My Life in Books

Books, books and more books!

Books, books and more books!

Kourtney Heintz’s post My Life in Books made me want to play the game! The way it works is I have to answer each of the questions using the titles of books I’ve read in the past year. Hopefully it won’t be too challenging….

Describe yourself:  Prisoner of Heaven (Carlos Ruiz Zafon)

How do you feel:  Divergent (Veronica Roth)

Describe where you currently live:  Carnival of Souls (Melissa Marr)

If you could go anywhere, where would you go:  City of Fallen Angels (Cassandra Clare)

Your favorite form of transportation:  The Raven Boys (Maggie Stiefvater)

Your best friend is:  White Cat (Holly Black)

You and your friends are: Beautiful Creatures (Garcia & Stohl)

What’s the weather like:  Winter’s Bone (Daniel Woodrell)

You fear:  Wither (Lauren DeStefano)

What is the best advice you have to give: The Wise Man’s Fear (Patrick Rothfuss)

Thought for the day:  Of Human Bondage (W. Somerset Maugham)

How I would like to die:  Wolfsbane (Andrea Cremer)

My mind’s present condition:  Gone Girl (Gillian Flynn)

Woof. That was actually way harder than I expected it to be! Not only remembering all the books I’ve read this past year, but making sure the titles made sense and fit as answers to the questions!

If you join in the My Life in Books game, let me know! I’d love to read other peoples’ answers!

Review: The Name of the Wind, by Patrick Rothfuss


The Name of the Wind,
by Patrick Rothfuss

*Author’s note: Minor spoilers follow. If you’re a purist, stop reading now.

I’d like to start this review out by saying that I’m not usually a huge fan of high fantasy. Oh, I’ve read many of the classics–J. R. R. Tolkien, the first few books of The Wheel of Time series by Robert Jordan, even some Terry Goodkind. But left to my own devices, I’m much more likely to gravitate towards urban fantasy or science fiction.

But when a good friend sang high praises of Rothfuss’ as-yet unfinished Kingkiller Chronicle, I decided to give the first book a whirl. And I am certainly glad I did.

The novel follows Kvothe, a young man who spends the early part of his life as a traveling trouper, following his actor and musician parents as they journeyed from town to town, performing plays and ballads at inns and town halls.

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The Royal We

Narration is one of the most powerful tools in writing. Used properly, the narrator (or narrators) of a story serves as a conduit between the author and the reader, doling out important information and sometimes even speaking directly to the reader. Narration can be omniscient or subjective; subtle or blatant; relatable or not. Skilful narration can truly make a reader see the world through someone else’s eyes. There are as many forms of narration as there are books.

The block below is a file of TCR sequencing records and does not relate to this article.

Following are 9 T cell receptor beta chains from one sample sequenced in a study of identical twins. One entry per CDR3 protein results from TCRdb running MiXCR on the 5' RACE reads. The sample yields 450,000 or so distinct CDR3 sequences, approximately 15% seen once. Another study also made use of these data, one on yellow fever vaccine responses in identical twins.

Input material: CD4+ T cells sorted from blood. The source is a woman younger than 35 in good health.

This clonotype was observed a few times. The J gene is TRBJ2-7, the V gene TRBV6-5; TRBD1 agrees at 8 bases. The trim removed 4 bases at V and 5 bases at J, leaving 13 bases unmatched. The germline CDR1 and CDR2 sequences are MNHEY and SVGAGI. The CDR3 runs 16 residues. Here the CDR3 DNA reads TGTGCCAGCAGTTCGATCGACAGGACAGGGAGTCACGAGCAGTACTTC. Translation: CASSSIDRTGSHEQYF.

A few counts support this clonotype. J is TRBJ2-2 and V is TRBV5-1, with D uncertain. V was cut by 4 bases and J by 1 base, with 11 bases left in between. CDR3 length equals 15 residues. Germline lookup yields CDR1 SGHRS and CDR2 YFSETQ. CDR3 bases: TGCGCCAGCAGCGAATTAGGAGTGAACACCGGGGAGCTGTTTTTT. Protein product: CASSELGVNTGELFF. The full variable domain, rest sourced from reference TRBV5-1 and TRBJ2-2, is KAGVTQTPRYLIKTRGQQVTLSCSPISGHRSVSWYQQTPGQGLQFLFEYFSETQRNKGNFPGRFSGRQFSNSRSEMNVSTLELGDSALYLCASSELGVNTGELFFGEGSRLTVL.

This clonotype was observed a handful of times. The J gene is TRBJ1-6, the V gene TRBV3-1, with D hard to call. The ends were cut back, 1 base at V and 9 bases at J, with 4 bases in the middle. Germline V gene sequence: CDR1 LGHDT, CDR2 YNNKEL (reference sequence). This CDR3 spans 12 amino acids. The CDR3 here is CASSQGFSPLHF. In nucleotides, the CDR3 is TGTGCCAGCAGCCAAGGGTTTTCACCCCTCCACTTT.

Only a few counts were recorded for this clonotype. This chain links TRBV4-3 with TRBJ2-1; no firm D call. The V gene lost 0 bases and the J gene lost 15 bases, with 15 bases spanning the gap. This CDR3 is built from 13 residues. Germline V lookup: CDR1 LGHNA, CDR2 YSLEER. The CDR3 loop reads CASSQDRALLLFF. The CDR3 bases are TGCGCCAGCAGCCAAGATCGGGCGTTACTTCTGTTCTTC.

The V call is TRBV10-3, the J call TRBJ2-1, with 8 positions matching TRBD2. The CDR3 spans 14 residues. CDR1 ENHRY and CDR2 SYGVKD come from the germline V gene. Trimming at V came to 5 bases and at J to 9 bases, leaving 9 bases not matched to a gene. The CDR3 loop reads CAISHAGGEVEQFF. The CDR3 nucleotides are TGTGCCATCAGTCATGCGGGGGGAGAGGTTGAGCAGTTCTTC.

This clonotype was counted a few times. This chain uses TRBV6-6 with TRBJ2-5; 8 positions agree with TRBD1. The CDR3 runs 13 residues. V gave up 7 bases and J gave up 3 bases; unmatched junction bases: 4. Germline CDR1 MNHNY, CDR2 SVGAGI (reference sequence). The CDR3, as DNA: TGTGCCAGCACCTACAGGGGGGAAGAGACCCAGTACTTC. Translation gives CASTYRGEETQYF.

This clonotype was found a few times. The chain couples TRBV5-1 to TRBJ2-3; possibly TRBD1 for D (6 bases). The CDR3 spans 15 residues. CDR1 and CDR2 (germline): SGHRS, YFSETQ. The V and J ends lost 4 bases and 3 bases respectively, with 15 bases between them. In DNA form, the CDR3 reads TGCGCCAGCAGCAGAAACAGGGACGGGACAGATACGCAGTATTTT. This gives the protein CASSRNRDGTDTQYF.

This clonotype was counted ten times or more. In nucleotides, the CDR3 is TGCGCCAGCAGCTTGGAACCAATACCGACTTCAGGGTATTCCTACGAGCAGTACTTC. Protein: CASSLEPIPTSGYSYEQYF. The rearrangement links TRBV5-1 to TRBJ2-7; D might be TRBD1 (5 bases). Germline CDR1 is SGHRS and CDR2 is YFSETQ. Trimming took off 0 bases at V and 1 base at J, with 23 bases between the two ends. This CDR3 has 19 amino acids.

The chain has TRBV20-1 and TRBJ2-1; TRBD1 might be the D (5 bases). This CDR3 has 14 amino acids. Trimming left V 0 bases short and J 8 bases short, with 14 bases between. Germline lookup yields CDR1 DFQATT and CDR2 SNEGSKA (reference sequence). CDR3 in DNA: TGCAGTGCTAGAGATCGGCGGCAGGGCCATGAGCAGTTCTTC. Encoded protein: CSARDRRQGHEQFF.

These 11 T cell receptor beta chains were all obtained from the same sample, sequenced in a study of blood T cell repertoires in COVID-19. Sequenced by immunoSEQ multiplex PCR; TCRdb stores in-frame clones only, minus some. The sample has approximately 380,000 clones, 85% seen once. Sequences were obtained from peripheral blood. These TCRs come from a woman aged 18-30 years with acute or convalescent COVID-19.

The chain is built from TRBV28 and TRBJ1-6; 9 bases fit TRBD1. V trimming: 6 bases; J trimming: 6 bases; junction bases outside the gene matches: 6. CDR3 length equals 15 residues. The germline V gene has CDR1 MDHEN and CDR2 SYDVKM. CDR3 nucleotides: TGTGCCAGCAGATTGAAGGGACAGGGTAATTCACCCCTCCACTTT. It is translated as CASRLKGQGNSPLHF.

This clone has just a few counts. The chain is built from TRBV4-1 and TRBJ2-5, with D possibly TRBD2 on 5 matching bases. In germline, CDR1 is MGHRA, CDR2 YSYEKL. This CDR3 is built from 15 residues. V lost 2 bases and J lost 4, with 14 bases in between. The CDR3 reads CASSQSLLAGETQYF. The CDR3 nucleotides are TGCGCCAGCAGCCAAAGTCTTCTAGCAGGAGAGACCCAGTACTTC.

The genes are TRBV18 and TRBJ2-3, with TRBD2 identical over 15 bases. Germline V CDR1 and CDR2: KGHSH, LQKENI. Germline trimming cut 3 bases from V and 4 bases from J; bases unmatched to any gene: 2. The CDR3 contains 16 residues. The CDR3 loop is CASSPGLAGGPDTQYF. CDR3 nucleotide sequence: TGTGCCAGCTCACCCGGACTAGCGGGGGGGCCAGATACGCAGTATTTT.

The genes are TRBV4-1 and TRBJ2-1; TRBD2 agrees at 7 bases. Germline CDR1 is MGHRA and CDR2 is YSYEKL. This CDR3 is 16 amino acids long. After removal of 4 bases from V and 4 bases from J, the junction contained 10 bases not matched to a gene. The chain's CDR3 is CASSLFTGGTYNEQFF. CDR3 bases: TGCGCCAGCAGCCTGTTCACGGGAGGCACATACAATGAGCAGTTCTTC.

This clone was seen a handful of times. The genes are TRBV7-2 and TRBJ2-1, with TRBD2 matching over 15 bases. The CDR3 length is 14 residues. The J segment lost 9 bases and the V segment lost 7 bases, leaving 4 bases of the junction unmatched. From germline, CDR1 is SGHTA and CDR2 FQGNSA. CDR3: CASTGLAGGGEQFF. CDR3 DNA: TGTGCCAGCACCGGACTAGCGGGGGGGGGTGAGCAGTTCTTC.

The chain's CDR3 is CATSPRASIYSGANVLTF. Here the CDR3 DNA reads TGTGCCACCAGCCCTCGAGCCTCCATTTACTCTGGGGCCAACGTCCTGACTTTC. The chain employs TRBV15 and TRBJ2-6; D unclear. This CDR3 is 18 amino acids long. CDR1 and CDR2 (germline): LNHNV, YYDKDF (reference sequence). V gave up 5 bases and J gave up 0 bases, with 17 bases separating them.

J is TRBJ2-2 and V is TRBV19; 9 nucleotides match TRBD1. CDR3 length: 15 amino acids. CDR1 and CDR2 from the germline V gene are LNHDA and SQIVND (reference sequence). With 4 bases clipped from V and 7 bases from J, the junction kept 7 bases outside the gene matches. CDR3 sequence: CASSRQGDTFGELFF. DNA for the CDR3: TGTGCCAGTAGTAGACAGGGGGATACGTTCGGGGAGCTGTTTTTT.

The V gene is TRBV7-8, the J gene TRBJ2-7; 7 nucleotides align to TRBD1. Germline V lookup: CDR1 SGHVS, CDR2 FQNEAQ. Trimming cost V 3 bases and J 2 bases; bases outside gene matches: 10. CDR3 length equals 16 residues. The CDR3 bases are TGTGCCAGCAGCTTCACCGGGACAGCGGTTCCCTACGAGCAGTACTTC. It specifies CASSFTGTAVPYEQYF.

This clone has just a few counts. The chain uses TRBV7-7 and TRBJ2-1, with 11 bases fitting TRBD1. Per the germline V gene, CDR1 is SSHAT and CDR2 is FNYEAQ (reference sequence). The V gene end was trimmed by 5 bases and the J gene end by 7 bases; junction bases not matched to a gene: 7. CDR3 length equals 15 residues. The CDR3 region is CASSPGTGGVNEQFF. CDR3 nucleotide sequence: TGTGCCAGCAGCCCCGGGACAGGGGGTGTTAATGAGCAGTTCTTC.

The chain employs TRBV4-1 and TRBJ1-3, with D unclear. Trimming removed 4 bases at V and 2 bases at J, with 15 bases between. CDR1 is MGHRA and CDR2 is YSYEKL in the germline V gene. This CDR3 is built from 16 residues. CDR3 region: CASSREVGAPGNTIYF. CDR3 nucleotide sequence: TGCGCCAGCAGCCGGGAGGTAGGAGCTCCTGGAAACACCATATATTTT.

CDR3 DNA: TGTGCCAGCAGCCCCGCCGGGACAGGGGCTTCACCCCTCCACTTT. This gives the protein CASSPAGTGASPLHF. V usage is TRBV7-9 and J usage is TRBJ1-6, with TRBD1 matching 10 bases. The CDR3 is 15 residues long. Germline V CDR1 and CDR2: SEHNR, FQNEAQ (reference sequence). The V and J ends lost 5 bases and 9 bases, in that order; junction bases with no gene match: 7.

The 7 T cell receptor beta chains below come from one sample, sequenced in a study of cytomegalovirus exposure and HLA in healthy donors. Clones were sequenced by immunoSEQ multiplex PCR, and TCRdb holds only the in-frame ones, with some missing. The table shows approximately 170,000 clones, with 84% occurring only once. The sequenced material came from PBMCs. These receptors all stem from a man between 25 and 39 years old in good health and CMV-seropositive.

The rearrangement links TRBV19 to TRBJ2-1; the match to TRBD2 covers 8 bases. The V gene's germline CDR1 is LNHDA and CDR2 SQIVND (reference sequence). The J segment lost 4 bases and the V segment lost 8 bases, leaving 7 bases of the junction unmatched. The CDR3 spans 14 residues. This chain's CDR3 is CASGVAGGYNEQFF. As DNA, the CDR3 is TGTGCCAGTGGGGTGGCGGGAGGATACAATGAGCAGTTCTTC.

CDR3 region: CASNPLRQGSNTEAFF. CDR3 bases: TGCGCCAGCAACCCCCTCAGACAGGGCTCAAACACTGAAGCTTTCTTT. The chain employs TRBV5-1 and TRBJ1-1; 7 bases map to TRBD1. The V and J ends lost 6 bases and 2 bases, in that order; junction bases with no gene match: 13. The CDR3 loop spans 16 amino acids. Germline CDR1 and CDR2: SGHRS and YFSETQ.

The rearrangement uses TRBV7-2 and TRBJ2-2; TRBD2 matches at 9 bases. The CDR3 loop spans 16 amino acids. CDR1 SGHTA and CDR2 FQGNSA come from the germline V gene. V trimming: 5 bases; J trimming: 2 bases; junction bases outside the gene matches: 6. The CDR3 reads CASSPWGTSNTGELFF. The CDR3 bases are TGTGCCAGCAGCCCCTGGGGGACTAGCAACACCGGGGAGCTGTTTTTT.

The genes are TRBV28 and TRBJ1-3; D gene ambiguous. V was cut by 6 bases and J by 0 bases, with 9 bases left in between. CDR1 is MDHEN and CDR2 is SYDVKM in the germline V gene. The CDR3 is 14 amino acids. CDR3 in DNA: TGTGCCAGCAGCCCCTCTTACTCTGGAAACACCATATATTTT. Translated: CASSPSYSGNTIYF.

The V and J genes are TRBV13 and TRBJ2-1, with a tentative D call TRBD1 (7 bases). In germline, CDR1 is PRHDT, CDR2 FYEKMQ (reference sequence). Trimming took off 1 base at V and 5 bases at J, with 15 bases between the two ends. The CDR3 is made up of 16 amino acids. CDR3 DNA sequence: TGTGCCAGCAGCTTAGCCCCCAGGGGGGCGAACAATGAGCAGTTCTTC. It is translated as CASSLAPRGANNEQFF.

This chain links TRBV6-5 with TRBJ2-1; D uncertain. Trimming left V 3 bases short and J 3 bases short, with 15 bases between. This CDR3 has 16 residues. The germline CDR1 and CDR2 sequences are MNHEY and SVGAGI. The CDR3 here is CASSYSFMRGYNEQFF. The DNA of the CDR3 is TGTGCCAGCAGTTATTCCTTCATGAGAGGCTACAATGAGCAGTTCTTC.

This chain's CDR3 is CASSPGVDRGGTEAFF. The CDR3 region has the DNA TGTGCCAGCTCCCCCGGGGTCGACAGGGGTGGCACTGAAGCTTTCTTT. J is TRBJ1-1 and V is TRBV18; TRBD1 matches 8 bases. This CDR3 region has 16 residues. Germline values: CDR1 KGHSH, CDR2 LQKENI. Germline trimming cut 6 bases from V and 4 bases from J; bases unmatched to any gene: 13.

I'd like to see the world through his eyes.

I’d like to see the world through his eyes.

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It has been a rare, snowy weekend here in London. Most years, snow is rare, even in the dead of winter. Last year, I don’t think we got more than a few snowflakes that failed to stick. But Friday and Sunday were both delightfully snowy, leaving quite a few inches on the ground.

Clapham Common, just before sunset.

Clapham Common, just before sunset.

Both children and adults were out in droves, making snow angels, snow men (and more adult-themed snow-sculptures, ahem), and generally having a blast.

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Review: The Scorpio Races

The Scorpio Races, by Maggie Stiefvater

The Scorpio Races,
by Maggie Stiefvater

I discovered Maggie Stiefvater much later than everyone else. I would always see her first book Shiver while browsing at the library, but I’ve never been a huge fan of werewolves so I never checked it out. Boy, was I wrong. After reading this book, I believe that Stiefvater is one of the most talented YA writers out there at the moment, and I fully intend to add all of her books to my TBR pile.

The Scorpio Races takes place on a windblown island off the coast of Britain. Each year, throughout the month of October, vicious flesh-eating water-horses known as capaill uisce are drawn to the shores of the island. Those brave enough to catch and tame the horses compete in a race at the beginning of November, risking their lives for prize money and glory. Some live. Some die.

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Dinner Party: My Five Fictional Guests

So,  I’ve decided to host a dinner party, but none of my friends seem to be free! Dear me, what shall I do? I suppose I’ll have to invite five of my favorite characters from literature, instead. (This actually happens a lot….)

Who shall I invite? Only people from books shall do…

1. Jay Gatsby, from The Great Gatsby


Just don’t let him drive that thing
after he’s had a few to drink.

This guy has it all. Good looks, money, fast cars, mansions, a library full of (unread) books, swimming pools, lots and lots of money…you get the picture. Gatsby is also a man of hope and longing, forever pursuing the one woman he truly loved.  Honestly, his conversation might be a bit dull, but I’d mostly invite him to my dinner party because he’d make sure the champagne kept flowing. He’d probably encourage us all to go skinny-dipping in the moonlight and later, there might be dancing on the tabletops. Don’t worry, we’ll confiscate his phone before he can drunk-dial Daisy. Life of the party, this guy.

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